Sadly, we have missed out on being developers and the Oculus VR website advises against ordering a developer kit (unless you're a really hardcore gamer and want one just for its value as a piece of gaming history), which will be shipped out to testers in April 2013, but the consumer version is promised to "improve on almost every aspect of the developer kit".

In November 2012, it was announced that DOOM 3 BFG Edition and Hawken would be the first official Oculus-ready games. The developers hope that the technology will become popular and get integrated into other new titles and maybe have new games designed specifically for it. There is even talk, in the distant future, of improving the gear so that it can be used for other activities like watching films, although for now it is specifically for gaming.

Something that pleased me about the headset is that it is said to be surprisingly beneficial for the eyes; I have to wear glasses and I put it down to reading by moonlight and letting my eyes relax in front of close screen for many hours longer than is healthy. The Oculus Rift is designed to allow the eyes to focus as they would normally, converged in the distance at all times and able to relax without causing eye strain.

For now, Oculus VR is being somewhat vague about when the Rift will be launched to the consumer market and how much it will cost, but the website is adamant that they are "working tirelessly to make it available as soon as possible" and that it will "deliver the highest quality virtual reality experience at a price everyone can afford".

I personally think that, once this is commercially available and if it is even half as good as it is expected to be, I will retreat for a while from society and resurface some exhausting weeks later greatly dissatisfied by reality.

Thursday, 3 January 2013

Finally, A Break for the Bacon-Loving Vegetarian!

A little while ago I came across this lovely story. Featuring bacon at its centre, it inevitably caught the attention of nerds (such as myself) from across the world.

Probably the chickeniest
McNugget ever made...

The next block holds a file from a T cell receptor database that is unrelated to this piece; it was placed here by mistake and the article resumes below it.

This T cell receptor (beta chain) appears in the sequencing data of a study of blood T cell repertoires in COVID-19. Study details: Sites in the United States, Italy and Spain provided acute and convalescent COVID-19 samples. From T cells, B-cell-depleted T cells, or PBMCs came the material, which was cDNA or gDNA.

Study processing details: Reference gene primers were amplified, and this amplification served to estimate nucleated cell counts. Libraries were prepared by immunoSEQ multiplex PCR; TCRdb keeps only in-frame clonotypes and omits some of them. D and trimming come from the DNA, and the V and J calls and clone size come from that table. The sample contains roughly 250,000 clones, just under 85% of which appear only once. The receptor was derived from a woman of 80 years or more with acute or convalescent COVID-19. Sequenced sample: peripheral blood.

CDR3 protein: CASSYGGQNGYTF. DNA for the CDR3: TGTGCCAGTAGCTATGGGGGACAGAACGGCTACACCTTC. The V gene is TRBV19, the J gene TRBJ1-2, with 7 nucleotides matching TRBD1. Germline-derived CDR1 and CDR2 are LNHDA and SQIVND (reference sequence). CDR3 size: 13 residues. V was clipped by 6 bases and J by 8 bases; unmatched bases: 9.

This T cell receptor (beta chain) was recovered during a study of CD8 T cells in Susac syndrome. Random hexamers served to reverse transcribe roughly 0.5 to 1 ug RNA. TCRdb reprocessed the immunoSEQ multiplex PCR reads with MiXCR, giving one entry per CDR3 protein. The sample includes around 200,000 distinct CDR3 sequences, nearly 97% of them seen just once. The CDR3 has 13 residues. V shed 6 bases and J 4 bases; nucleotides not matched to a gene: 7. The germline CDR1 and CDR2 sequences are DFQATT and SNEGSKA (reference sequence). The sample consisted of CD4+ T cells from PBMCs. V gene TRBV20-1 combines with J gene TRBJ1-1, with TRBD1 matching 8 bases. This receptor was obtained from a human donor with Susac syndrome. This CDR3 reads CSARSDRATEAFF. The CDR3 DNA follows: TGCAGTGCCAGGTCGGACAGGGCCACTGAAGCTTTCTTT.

Basically, some clever Dutch bunnies have developed a way of growing bacon, and other kinds of meat (but mostly importantly bacon), from stem cells. This means that a burger can be grown in a lab. It means that there is no need for a chicken to live, suffer and die horribly just to end up as whatever sliver of a McNugget actually is chicken.

Although still in its early stages, this innovation has the potential to remove the need to farm animals for food from modern civilisation because meat - and all it's lovely, protein-y, meaty goodness - can go from stem cell to plate without the bother of raising and harming any animals.

Accepting for the time being that stem cells are all very well and good (which they are), this could mean massive benefits to the world. It would mean less animal cruelty on farms and it would mean that there is a more efficient way to feed the starving millions in third world countries who are in desperate need of more nutritious food.

Plus, it would mean that pigs could be bred for cuddling instead of eating...

It's so fluffy I'm gonna die!!!!

And now I sort of understand why you would avoid eating them...

But I do have a question for those who choose not to indulge in the general loveliness of bacon.

Look at that. How can you resist?

The point is, if you have up until now, do you still have to?

I am genuinely curious about this, but I am not really close enough to any vegetarians or vegans to demand that they read articles and offer opinions purely for my benefit. So, Intenet; it is up to you.

Excusing those people who choose not to eat meat for medical reasons, and focussing instead on those who choose to avoid meat because they think that eating the flesh of a once-living thing is immoral, would this meat be alright to eat? Would you consider trying genetically-engineered, no-animals-harmed, test-tube-to-frying-pan bacon?